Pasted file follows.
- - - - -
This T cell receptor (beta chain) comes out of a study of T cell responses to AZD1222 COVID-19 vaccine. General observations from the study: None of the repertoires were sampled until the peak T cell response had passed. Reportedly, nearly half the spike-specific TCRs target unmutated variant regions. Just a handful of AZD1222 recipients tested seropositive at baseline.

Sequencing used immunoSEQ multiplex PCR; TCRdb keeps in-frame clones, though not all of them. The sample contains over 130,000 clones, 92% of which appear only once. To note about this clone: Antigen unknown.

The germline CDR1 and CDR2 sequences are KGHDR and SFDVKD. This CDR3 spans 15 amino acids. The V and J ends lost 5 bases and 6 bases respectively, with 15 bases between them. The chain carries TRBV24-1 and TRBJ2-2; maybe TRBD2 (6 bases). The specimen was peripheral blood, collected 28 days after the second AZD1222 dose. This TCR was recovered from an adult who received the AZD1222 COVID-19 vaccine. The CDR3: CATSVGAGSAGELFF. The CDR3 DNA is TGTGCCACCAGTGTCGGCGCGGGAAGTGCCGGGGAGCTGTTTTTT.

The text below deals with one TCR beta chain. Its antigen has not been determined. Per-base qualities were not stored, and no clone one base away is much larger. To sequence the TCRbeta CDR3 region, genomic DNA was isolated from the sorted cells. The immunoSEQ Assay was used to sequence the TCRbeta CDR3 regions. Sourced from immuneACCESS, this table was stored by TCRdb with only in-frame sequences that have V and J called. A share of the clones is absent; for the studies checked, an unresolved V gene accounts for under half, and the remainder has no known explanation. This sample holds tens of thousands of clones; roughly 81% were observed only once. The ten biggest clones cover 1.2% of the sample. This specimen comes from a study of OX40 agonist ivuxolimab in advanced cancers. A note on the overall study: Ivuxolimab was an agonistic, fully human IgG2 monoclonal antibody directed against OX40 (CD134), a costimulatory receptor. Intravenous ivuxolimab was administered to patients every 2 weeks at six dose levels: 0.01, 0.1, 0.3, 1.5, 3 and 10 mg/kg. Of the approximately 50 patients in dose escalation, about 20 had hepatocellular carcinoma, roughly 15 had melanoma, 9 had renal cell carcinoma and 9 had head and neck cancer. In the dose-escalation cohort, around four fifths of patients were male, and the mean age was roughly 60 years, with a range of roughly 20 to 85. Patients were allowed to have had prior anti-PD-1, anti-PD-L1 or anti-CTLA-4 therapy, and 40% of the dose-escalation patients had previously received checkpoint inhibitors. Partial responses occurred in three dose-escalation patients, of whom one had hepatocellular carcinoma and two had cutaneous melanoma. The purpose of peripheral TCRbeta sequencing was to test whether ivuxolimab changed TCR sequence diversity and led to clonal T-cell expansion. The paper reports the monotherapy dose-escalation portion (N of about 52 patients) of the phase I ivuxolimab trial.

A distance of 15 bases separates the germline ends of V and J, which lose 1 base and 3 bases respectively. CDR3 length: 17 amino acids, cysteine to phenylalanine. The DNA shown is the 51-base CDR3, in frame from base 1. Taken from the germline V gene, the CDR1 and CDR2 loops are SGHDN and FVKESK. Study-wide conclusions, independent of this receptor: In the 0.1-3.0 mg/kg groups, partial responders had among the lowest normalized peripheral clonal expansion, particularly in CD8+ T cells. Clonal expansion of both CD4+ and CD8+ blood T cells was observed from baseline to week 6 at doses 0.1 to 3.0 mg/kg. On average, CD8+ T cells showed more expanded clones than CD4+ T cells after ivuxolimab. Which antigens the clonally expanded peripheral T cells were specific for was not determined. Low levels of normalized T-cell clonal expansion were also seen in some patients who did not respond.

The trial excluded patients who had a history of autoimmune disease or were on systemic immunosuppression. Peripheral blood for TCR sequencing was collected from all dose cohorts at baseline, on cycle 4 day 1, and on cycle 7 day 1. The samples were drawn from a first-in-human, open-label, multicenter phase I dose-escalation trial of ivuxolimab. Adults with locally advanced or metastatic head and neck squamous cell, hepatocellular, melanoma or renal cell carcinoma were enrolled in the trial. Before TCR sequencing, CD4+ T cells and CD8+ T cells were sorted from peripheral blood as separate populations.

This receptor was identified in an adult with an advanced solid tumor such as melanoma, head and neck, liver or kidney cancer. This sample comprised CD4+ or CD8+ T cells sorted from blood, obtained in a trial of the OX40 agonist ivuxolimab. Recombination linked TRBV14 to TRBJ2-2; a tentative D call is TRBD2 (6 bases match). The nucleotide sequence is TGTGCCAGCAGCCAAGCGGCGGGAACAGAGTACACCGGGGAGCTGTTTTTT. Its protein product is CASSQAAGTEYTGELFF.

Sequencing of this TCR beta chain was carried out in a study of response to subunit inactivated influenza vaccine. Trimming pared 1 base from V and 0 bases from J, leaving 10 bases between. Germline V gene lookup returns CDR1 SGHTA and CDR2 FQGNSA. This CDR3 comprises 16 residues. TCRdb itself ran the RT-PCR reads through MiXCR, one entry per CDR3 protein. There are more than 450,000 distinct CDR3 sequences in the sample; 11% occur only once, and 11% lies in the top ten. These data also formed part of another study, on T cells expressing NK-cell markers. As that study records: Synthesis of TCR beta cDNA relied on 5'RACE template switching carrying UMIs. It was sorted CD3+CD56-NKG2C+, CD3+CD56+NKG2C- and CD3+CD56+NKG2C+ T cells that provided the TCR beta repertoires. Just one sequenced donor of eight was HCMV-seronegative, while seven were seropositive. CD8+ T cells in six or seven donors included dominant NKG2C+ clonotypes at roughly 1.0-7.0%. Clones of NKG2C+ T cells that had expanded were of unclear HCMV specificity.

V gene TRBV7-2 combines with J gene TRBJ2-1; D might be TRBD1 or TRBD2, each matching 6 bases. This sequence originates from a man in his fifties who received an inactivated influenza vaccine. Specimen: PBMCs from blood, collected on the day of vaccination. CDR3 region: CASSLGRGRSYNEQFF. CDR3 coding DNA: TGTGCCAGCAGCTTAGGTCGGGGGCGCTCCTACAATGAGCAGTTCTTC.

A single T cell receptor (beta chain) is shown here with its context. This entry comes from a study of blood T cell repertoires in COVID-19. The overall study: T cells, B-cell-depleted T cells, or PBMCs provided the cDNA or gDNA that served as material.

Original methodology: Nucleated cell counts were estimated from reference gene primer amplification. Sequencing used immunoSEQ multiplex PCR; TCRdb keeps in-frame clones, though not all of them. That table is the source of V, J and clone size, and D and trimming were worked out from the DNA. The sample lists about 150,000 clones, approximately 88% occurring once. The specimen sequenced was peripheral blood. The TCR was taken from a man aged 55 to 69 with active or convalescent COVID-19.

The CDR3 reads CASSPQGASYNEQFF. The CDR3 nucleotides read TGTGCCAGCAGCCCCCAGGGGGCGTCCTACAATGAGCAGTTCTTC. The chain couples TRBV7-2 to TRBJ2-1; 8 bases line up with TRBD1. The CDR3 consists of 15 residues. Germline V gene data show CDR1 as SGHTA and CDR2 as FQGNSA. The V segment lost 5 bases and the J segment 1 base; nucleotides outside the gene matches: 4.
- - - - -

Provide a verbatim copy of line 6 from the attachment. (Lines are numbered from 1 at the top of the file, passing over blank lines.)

The trial excluded patients who had a history of autoimmune disease or were on systemic immunosuppression. Peripheral blood for TCR sequencing was collected from all dose cohorts at baseline, on cycle 4 day 1, and on cycle 7 day 1. The samples were drawn from a first-in-human, open-label, multicenter phase I dose-escalation trial of ivuxolimab. Adults with locally advanced or metastatic head and neck squamous cell, hepatocellular, melanoma or renal cell carcinoma were enrolled in the trial. Before TCR sequencing, CD4+ T cells and CD8+ T cells were sorted from peripheral blood as separate populations.